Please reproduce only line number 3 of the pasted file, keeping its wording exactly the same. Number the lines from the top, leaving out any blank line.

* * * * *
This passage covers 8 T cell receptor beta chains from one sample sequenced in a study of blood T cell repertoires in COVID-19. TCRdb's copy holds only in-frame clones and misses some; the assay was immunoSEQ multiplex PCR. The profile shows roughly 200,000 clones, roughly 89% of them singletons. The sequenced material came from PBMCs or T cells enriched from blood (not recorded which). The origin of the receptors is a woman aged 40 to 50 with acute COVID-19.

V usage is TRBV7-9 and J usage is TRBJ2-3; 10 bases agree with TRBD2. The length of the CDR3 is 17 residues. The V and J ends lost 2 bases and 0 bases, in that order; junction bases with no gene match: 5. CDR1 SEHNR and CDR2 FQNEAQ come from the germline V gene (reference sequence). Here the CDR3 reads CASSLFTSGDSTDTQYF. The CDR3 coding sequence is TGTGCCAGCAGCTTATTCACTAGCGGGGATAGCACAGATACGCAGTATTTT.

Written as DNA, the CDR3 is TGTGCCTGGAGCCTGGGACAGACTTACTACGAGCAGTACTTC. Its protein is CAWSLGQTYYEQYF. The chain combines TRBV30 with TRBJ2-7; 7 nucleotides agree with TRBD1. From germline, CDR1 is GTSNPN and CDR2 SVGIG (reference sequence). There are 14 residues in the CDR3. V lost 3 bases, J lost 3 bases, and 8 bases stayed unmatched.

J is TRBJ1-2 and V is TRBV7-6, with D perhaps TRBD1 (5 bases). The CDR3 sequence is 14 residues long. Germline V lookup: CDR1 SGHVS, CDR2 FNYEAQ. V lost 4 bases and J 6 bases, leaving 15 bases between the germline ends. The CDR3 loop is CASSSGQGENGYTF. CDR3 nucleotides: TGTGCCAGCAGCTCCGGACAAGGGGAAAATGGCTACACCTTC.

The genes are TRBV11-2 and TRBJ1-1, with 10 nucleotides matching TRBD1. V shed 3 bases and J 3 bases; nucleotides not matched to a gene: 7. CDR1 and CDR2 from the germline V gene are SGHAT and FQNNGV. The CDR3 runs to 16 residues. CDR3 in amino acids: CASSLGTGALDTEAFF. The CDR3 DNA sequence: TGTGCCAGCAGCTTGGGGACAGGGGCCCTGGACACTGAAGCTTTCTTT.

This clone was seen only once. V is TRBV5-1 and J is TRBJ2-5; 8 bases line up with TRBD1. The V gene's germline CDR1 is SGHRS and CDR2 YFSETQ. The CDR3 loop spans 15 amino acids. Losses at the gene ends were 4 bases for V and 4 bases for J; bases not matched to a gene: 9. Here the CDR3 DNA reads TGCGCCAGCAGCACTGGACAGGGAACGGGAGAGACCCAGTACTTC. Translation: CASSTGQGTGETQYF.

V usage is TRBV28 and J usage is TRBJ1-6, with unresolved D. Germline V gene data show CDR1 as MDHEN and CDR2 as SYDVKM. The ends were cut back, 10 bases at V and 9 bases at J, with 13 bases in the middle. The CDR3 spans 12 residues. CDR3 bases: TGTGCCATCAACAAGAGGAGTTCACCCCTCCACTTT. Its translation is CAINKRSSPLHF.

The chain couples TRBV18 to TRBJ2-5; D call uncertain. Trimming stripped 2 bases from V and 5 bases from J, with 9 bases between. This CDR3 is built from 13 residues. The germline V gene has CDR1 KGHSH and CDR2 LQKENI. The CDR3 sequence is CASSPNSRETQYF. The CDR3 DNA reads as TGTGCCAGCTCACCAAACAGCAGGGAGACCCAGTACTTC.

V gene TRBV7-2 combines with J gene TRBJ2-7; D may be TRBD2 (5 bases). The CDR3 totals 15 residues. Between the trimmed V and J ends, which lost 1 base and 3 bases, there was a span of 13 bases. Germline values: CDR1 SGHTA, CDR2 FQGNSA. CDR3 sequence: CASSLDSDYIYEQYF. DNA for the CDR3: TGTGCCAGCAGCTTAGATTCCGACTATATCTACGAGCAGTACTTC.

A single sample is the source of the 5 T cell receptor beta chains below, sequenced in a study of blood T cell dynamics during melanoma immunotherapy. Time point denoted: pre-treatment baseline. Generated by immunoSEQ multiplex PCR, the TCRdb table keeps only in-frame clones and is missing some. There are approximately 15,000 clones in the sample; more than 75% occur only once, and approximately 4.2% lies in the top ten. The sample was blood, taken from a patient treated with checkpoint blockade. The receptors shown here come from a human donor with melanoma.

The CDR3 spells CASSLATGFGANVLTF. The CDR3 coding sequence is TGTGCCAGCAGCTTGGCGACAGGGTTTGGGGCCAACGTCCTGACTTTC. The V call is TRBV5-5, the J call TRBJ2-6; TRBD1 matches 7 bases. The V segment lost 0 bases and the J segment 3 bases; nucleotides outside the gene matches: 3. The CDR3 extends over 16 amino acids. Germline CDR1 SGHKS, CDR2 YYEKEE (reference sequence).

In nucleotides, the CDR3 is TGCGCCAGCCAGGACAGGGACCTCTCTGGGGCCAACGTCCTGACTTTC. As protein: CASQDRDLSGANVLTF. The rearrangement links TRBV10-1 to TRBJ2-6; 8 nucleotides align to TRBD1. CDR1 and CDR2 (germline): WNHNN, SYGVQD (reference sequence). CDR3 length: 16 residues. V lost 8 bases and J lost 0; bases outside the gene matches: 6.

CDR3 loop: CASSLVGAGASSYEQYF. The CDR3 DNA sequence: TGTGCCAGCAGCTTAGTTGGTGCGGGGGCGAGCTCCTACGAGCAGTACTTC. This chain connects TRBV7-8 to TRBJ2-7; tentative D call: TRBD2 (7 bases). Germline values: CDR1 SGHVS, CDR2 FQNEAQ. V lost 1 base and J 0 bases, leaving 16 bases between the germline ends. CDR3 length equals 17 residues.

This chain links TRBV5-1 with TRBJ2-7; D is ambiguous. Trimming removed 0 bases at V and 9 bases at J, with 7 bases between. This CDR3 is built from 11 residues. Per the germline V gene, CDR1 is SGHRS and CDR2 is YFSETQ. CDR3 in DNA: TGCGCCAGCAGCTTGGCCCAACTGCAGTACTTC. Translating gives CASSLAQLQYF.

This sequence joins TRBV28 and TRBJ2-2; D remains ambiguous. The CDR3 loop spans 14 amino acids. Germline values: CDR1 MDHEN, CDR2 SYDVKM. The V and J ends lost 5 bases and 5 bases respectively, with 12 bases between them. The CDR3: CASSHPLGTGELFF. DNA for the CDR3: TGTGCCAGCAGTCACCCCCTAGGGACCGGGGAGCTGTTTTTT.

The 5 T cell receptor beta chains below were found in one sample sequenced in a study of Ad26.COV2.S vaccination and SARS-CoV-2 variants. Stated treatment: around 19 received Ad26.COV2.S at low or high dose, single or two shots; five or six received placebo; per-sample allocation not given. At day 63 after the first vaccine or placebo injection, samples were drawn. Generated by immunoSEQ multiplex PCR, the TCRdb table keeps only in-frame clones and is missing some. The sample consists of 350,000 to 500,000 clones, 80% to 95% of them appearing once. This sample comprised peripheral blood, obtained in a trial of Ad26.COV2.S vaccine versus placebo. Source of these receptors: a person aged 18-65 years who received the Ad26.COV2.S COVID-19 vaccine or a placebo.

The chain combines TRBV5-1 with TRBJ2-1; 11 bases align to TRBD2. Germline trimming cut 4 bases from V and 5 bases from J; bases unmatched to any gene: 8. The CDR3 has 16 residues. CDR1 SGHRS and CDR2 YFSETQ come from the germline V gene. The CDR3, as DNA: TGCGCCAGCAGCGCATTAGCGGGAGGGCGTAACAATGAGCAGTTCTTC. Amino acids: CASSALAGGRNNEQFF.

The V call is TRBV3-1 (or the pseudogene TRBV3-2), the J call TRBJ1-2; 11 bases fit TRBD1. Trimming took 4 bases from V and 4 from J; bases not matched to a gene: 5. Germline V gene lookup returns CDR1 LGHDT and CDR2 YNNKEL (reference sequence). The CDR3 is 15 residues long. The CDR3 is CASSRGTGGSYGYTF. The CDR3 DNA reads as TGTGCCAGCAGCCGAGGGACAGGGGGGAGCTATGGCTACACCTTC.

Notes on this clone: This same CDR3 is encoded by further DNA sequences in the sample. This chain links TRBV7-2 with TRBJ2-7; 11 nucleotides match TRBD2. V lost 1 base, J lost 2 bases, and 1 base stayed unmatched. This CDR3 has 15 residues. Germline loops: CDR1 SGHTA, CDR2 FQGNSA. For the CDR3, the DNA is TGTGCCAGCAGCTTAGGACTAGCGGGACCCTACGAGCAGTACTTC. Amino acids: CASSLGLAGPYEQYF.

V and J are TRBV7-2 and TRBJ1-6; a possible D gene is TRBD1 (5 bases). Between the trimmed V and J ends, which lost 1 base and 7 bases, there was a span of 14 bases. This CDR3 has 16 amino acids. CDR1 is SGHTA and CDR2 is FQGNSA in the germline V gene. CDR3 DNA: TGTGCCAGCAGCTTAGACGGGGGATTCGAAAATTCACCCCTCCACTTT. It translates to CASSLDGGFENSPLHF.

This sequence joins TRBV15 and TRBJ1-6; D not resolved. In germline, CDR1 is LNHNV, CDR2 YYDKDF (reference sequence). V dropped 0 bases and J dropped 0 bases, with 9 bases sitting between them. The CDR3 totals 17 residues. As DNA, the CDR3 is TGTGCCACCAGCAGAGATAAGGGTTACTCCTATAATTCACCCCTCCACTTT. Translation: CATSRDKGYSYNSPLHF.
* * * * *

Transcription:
Written as DNA, the CDR3 is TGTGCCTGGAGCCTGGGACAGACTTACTACGAGCAGTACTTC. Its protein is CAWSLGQTYYEQYF. The chain combines TRBV30 with TRBJ2-7; 7 nucleotides agree with TRBD1. From germline, CDR1 is GTSNPN and CDR2 SVGIG (reference sequence). There are 14 residues in the CDR3. V lost 3 bases, J lost 3 bases, and 8 bases stayed unmatched.